The largest front pocket has space for a few file folders, plus dedicated slots for a cell phone, business cards, pens, spare change, and a large-ish pocket with a Velcro closure and a fleece-lined interior on one side, ideal for a PDA, MP3 player or camera that warrants a little extra protection. The smallest front pocket is a zippered quick-access slot that could hold a couple magazines and your airline tickets.
On the back, there's a large zippered space divided into three pockets ideal for carrying even more paperwork. A thin, Velcro-latched space would hold yet another magazine or two. And a slot through the back lets you slide the Firewall down the handle of a rolling carry-on bag, making for easier transit through airports and city streets.
I'm not done yet—it also has side pockets! One is padded and holds a PDA or portable hard drive securely. The other unzips and expands via fabric mesh, letting you conveniently carry a water bottle.
Construction feels solid all around. The zippers are heavy duty with nicely formed pulls. The exterior is 2520 + 840 denier nylon, and connection points where handles and shoulder strap connectors meet the bag are well-stitched or riveted. Hard plastic bumpers on the bottom of the bag should provide some abrasion protection. The shoulder strap has beefy release-with-one-hand connectors and is well made, with a thick pad that is sewn in place (either a plus or a minus depending on your preference). The pad has a nonskid backing and a slight curve to keep it from biting into your neck when under load.
All in all, I couldn't be happier with this bag. Mine's dark green with black trim—a far more sophisticated and professional palette than my old bag. But eBags sells the Firewall in a number of shades, ranging from all black to fiesty red. At just under $70, the bag isn't much more expensive than the generic laptop carriers you'll find at the local office supply store. But while many of those totes may seem to be little more than old briefcase designs with a couple extra pockets, the Firewall has some intelligent design behind it. And eBags' return policy means that if you don't like it, you can always send it back.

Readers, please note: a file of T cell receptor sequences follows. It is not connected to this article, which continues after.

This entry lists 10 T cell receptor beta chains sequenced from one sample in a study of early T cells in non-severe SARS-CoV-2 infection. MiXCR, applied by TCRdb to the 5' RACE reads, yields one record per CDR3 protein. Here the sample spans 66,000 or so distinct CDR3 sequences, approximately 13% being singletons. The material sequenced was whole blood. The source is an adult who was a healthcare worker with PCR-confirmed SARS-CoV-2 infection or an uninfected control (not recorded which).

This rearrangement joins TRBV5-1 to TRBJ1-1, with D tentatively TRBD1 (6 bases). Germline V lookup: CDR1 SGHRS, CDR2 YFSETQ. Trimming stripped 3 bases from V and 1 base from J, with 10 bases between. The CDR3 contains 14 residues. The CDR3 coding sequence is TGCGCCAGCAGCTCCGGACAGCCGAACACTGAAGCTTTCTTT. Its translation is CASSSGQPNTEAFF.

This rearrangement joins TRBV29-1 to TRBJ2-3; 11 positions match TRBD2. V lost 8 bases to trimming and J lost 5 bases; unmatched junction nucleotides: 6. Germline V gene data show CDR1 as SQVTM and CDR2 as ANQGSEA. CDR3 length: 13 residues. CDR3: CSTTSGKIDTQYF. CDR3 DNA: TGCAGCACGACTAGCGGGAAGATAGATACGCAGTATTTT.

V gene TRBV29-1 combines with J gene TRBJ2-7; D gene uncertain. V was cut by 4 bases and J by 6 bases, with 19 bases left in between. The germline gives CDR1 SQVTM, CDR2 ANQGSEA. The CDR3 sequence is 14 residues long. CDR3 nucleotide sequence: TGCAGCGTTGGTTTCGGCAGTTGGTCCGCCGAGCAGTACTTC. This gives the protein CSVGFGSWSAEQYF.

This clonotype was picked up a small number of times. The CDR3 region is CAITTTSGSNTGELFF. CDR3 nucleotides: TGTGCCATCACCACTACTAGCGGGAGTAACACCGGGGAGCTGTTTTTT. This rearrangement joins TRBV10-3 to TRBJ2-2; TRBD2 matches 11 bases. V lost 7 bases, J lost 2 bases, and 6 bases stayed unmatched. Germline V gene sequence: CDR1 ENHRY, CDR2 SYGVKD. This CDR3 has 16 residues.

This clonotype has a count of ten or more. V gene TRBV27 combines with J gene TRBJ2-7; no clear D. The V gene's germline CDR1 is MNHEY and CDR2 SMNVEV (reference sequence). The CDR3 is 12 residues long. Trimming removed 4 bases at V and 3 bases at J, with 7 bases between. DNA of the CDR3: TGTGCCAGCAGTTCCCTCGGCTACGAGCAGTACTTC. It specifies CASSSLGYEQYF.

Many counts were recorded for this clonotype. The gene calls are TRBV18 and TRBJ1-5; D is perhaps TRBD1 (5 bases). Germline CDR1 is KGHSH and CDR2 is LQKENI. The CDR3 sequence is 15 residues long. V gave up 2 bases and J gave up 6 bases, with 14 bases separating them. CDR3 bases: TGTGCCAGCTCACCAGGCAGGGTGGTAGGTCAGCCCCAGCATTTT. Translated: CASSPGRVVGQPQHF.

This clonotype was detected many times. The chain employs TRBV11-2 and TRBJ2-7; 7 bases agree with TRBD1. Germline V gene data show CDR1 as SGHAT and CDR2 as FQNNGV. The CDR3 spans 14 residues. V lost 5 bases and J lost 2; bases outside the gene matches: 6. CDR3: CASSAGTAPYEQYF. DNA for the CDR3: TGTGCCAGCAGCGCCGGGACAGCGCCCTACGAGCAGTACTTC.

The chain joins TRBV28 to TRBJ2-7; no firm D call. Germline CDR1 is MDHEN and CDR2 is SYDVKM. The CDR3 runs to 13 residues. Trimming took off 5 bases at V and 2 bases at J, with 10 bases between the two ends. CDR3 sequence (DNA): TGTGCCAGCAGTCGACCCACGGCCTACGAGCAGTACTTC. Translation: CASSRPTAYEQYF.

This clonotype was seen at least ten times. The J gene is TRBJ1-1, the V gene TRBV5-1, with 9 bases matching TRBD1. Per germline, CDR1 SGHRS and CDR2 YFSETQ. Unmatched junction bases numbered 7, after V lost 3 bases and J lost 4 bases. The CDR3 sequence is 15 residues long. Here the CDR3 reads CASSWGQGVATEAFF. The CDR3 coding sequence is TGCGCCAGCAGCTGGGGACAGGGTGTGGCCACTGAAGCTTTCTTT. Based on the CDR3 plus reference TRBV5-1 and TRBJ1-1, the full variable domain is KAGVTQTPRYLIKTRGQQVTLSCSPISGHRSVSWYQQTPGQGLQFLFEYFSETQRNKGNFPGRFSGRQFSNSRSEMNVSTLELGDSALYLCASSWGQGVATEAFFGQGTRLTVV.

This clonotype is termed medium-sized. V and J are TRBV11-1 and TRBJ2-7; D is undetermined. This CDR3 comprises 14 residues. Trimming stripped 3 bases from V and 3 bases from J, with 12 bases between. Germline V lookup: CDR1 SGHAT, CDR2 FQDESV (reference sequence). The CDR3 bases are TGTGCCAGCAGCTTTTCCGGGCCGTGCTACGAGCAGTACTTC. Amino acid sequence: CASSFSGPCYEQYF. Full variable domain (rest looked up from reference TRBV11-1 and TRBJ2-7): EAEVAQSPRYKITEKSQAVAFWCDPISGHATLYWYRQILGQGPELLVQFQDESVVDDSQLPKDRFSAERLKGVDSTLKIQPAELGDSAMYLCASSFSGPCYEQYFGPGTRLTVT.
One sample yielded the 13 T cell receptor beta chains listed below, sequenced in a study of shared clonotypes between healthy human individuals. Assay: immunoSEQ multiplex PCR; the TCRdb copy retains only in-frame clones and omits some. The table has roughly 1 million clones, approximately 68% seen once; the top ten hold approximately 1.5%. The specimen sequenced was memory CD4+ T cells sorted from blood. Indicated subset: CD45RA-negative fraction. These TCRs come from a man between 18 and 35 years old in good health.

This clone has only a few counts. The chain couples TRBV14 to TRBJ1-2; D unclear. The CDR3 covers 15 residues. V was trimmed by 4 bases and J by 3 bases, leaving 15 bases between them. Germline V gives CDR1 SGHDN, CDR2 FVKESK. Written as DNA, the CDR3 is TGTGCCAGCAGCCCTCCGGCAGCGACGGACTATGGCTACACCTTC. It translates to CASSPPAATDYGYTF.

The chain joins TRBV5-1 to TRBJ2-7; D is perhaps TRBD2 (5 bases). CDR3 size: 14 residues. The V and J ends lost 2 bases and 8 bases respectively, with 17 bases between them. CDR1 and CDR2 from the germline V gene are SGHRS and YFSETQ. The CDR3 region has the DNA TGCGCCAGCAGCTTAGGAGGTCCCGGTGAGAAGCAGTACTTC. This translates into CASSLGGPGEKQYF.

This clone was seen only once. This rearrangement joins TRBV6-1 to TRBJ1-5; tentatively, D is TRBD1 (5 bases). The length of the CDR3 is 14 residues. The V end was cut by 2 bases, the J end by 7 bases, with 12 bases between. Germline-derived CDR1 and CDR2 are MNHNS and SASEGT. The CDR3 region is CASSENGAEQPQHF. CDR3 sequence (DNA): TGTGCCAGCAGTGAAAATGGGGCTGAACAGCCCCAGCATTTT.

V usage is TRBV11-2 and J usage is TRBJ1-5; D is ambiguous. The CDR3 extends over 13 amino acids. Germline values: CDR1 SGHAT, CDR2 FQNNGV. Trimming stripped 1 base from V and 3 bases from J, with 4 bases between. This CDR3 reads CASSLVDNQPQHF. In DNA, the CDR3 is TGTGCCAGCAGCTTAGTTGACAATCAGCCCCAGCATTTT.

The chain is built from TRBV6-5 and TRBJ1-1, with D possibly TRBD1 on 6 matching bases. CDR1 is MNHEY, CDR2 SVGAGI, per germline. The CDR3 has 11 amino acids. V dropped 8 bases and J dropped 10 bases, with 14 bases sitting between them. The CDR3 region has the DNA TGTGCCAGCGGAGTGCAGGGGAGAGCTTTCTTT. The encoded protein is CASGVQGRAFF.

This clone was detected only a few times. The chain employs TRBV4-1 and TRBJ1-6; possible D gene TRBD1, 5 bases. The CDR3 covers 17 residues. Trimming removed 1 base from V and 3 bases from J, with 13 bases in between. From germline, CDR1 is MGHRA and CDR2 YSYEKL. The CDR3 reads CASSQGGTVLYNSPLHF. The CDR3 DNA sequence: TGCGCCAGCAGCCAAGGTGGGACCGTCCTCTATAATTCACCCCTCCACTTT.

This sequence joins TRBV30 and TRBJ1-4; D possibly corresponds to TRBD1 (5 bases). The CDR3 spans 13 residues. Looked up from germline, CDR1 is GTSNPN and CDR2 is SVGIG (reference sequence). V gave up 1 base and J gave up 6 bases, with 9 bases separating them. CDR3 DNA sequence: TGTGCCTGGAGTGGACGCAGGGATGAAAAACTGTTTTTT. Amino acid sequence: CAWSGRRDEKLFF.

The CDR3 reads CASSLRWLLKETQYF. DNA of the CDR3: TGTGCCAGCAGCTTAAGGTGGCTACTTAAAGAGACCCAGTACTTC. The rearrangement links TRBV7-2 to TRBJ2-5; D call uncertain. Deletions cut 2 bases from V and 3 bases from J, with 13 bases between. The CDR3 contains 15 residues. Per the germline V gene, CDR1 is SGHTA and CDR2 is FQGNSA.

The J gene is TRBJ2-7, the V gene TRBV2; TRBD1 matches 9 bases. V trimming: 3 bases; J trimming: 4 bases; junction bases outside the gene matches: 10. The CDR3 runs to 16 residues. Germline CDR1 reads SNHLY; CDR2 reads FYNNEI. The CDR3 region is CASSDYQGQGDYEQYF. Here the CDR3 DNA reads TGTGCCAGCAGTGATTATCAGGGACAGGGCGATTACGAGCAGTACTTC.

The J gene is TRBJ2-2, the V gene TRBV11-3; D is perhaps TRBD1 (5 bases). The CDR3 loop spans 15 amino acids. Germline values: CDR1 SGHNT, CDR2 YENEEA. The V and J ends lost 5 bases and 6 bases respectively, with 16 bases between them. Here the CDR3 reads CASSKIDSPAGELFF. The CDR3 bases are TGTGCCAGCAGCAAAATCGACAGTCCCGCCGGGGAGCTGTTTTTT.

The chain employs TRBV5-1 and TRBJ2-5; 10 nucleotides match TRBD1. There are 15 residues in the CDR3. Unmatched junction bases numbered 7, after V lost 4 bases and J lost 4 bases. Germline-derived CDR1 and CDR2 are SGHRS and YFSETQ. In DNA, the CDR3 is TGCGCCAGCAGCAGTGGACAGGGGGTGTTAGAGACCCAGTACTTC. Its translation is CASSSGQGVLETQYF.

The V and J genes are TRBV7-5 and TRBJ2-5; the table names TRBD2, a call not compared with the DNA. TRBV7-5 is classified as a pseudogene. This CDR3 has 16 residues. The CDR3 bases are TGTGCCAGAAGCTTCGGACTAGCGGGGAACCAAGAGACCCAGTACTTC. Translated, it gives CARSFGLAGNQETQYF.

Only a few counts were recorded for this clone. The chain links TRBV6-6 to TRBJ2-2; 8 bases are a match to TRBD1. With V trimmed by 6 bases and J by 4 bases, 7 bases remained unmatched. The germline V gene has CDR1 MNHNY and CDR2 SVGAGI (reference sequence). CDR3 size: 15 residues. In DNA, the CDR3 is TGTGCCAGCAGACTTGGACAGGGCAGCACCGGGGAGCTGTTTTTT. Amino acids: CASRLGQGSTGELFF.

But you'll like it.
Personal Value: 4
It's not glamorous, so fashion plates may scurry.
Business Value: 5
A place for everything and everything in its place. Get your business life organized.
IT Fear Factor: 1
It's a laptop bag—how scary could it be?
Conclusion: A great bag for the money. Well made. Loads of space and pockets for the gear of modern life.
Price: $69.95 direct
On the surface, it may seem like a difficult choice between Alexa and Google Home, but once you look at...
CIO.com's sortable, searchable directory of technology conferences makes it easy to find events coming...
Apple has to out-execute itself (and its rivals) every year to coerce millions of users to upgrade and...
Apple's cool new AirPods are small and somewhat easy to misplace, but these three affordable products...
Evernote 8.0, just released for all iOS devices, declutters the app's interface and makes it easier to...
Solutions present and future for IoT security scares that keep you up at night.
Financial services CDOs weigh in on how regulation, growth and cost drives their current efforts and...